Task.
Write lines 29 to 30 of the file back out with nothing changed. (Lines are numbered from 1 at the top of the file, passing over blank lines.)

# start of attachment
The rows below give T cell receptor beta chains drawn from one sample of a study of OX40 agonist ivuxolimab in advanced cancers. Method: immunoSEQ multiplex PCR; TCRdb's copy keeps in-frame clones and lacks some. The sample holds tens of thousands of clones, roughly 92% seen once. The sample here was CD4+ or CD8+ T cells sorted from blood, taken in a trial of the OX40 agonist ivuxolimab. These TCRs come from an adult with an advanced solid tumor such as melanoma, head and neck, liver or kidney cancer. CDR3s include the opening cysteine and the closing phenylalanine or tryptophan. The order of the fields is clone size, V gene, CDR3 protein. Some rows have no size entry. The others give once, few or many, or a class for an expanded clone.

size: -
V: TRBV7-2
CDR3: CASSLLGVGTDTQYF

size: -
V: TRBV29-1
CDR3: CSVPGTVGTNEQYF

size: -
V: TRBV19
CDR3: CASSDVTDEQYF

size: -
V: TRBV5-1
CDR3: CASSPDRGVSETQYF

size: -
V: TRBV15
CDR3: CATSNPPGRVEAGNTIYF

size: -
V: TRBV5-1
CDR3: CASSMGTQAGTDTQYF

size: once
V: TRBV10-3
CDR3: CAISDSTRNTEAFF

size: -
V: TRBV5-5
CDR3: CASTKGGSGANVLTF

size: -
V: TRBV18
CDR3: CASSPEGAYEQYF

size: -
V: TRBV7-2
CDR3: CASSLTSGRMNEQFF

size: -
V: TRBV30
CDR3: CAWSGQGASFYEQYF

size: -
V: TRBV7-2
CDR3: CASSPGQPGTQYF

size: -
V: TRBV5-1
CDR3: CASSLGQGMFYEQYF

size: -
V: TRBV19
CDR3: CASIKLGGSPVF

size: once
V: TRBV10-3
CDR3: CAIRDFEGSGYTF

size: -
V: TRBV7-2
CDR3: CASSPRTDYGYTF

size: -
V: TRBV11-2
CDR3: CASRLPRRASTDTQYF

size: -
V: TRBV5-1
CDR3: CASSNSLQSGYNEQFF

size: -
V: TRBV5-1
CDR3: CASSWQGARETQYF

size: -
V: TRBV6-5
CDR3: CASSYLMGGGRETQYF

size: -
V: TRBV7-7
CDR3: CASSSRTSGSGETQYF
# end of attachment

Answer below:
size: -
V: TRBV7-2